DD + Club Sandwich for a #29 (once upon a time known as the Derek Vanderwalker…the name of #29 on our HS lacrosse team. He was older and hot. So we memorialized that by naming a…sandwich…after him. God DAMN, high schoolers are clever. I’m working on the assumption here that no one who still knows him will ever read this because that would be really embarrassing).
Basic ingredients. But I’ve purchased them and tried to make this at home and it’s JUST NOT THE SAME. You can debate me on that if you want. But you’re wrong.
Next up (4 whole hours later) = more pizza. Colony is like no other pizza I’ve had anywhere (except their original digs in Stamford). This meeting of the minds – old friends, new(er) friends and a most awesomest surprise guest – included great food, way too much beer, several hours worth of playing catch up and one very cold late night walk to 7-11 for coffee. I’m getting too old to have so much fun.
Another culinary concept I’ve learned is foreign outside of New England (or at least hasn’t made it to CA) is the hard roll, the necessary ingredient to make a proper sausage, egg and cheese breakfast sandwich. You ask someone in CA for this, they give you toast, with a side of eggs and sausage and it’s $8.00 – they charge extra for their confusion.
The wild card on the Big Board of Consumption was Bodega. An unexpected choice, seeing as I had never heard of it. Niki was so right (as usual). That’s her behind a tall glass of sangria.
The food pics are too dark, but check out the whole menu here, and go there if you ever find yourself in the neighborhood. This was the last night of the CT portion of my trip. Train service threatened my trip to NY in the morning due to the freak SNOW STORM in October, but by 8 AM the tracks were clear and I headed into the City for an entirely different and unexpected memory roller coaster (I lived in Brooklyn my last semester in law school. Let’s just say I spent those 4 months living life with the energy and appreciation of a paroled prisoner (a wrongly convicted one, of course)).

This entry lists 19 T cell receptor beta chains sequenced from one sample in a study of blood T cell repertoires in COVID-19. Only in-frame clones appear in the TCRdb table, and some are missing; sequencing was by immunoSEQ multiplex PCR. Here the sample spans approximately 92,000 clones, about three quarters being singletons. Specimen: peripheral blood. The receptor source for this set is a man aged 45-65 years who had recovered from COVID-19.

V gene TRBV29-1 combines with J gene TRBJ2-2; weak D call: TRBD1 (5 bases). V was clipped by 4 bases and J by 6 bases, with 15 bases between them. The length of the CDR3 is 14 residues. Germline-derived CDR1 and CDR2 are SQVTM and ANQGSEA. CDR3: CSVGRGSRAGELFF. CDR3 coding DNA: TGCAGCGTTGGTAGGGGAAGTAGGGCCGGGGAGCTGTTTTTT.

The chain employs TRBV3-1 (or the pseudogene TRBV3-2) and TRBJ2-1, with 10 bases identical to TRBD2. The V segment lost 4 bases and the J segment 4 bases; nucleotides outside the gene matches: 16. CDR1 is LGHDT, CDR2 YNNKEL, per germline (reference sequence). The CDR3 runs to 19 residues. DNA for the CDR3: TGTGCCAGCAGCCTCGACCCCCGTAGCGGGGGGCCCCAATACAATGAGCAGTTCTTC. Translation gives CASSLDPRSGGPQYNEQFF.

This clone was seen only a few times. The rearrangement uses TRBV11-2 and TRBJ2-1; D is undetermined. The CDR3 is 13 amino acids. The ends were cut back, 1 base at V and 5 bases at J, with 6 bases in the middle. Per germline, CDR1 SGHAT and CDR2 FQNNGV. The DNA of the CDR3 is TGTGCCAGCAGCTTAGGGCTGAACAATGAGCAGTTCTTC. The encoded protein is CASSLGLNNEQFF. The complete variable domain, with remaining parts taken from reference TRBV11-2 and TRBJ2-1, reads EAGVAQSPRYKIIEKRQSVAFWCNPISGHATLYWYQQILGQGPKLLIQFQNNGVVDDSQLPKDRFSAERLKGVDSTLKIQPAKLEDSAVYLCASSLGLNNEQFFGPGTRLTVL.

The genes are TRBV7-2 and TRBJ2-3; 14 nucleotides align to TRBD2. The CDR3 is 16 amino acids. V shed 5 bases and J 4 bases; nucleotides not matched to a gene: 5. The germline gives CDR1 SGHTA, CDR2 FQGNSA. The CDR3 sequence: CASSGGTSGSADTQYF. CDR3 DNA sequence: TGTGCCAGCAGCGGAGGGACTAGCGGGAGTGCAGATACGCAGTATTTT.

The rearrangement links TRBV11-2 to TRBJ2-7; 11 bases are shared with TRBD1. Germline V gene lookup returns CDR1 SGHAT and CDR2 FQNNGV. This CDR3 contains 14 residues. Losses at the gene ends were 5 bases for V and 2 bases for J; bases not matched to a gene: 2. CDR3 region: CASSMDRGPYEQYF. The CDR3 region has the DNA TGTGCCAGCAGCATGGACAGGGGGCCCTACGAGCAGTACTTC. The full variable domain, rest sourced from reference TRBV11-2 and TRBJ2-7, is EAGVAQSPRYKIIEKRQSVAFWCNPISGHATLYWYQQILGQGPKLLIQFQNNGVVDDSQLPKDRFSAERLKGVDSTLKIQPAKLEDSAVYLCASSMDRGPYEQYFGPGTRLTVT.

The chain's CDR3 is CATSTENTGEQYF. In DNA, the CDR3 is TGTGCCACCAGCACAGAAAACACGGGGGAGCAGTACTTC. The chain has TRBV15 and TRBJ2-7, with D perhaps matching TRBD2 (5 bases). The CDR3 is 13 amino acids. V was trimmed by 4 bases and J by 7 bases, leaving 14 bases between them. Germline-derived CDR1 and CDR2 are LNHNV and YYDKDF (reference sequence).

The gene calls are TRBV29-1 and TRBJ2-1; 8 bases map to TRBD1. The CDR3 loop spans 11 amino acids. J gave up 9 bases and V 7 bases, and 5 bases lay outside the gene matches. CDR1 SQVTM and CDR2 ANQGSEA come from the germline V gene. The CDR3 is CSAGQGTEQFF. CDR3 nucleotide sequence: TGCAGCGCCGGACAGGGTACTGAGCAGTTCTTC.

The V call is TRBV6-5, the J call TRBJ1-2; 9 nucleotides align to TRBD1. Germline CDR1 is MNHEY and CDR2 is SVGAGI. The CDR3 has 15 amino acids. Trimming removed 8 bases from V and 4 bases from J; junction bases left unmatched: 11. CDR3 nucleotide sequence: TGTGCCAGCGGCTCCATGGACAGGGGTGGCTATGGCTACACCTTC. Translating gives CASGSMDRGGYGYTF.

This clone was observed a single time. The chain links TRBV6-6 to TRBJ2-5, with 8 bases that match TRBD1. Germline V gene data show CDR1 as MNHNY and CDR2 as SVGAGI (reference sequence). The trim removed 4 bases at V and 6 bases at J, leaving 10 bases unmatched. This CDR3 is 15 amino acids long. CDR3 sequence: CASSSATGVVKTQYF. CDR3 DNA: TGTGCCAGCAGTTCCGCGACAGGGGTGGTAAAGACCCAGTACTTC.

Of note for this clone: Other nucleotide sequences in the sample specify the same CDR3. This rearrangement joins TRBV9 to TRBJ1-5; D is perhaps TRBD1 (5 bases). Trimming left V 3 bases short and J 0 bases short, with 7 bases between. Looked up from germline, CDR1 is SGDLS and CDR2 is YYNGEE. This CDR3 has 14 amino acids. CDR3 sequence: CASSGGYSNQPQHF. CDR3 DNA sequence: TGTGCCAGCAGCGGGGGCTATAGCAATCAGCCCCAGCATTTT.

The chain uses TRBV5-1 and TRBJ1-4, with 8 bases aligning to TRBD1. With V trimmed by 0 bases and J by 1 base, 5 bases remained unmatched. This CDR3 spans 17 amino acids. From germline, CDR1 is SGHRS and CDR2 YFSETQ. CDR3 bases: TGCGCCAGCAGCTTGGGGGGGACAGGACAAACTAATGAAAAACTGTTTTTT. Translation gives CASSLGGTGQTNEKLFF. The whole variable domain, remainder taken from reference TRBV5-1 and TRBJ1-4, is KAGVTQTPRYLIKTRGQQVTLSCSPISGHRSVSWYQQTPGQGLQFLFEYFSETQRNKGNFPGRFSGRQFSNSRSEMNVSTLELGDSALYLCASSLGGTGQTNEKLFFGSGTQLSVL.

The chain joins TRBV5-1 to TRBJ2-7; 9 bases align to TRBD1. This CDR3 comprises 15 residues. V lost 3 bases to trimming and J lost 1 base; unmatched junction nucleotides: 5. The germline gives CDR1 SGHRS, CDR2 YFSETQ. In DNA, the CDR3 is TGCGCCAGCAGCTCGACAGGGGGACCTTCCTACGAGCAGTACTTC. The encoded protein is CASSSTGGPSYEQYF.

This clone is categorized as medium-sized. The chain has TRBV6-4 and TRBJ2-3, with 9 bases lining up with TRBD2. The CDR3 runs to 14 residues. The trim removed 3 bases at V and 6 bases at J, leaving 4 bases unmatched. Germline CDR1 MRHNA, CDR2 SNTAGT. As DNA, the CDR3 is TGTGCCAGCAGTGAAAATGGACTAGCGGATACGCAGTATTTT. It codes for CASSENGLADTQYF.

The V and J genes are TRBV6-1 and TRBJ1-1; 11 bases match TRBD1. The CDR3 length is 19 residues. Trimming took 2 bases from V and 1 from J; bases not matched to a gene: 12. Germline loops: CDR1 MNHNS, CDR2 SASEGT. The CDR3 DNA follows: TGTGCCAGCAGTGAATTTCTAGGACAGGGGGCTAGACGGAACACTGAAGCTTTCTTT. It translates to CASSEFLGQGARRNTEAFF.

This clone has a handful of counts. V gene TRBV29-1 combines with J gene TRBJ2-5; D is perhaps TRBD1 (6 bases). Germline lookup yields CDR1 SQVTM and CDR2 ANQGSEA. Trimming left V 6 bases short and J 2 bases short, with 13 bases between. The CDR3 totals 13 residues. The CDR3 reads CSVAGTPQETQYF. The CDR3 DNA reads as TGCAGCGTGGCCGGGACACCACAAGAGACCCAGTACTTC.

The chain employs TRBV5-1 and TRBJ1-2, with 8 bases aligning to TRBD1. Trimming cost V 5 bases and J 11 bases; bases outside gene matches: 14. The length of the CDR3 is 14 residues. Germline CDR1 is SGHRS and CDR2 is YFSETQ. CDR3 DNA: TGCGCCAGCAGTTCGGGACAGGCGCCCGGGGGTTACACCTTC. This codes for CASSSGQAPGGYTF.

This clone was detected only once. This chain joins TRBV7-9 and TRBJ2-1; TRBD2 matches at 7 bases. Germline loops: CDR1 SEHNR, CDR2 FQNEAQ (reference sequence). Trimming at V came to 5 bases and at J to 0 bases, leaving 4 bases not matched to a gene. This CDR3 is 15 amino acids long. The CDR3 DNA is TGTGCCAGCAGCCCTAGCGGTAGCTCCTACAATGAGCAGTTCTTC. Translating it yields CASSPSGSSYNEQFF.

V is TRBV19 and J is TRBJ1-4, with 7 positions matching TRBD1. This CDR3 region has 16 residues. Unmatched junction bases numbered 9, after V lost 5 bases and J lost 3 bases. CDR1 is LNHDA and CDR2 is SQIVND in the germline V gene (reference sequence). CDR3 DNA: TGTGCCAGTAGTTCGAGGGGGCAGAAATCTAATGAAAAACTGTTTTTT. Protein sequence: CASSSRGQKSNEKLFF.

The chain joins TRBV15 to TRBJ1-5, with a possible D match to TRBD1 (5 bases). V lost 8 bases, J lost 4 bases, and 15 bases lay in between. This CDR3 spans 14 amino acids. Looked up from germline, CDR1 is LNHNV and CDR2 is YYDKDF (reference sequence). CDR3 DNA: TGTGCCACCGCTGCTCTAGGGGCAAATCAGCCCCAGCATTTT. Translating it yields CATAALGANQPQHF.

Before I left though, this was the Big Board of Consumption. Look at me all following through and crap.
There was nothing I needed to consume in NY, so I left my fabulous foodie friend Emily in charge of our dining experience. Brunch in Brooklyn at Buttermilk Channel with a starter at Frankie’s. Because that’s what you do in NY when there’s an hour wait. You give them your cell number and go have a drink. Brilliant.
We shopped and played the rest of the day until we ended up at a personal LES favorite, Barrio Chino. With they’re spicy as hell habanero margaritas and menus written on the back of beer cases, these folks would fit right in in SD.
So that, friends, concludes my brief culinary jaunt around my own personal Land of the Lost. This post was about the food, but the truth is, the farther I get from my roots, the more I long for them (my parents live here now, so totally different roots being referenced here, just fyi). I suppose absence might actually make the heart (and taste buds) grow fonder. To those I was lucky enough to catch up with, thank you for taking the time. For those I missed, next time. Hopefully it won’t be 2 years this time. It’s amazing what remembering things long forgotten can mean for the future not yet created.
And to those of you who tolerated this LONG ASS post to get all the way here, I just wanted to take a moment to point out that today is the one year anniversary of my little blog. I can’t believe I’ve kept with it, and more importantly, that a few people actually read it with some regularity. If you fall into that category, I sincerely thank you. I started writing this for myself and for something to do while B was away at school, but knowing others are getting something out of it (even if it’s primarily amusement at my expense) keeps me going. Happy anniversary, LD, I shall bake you something tasty this weekend.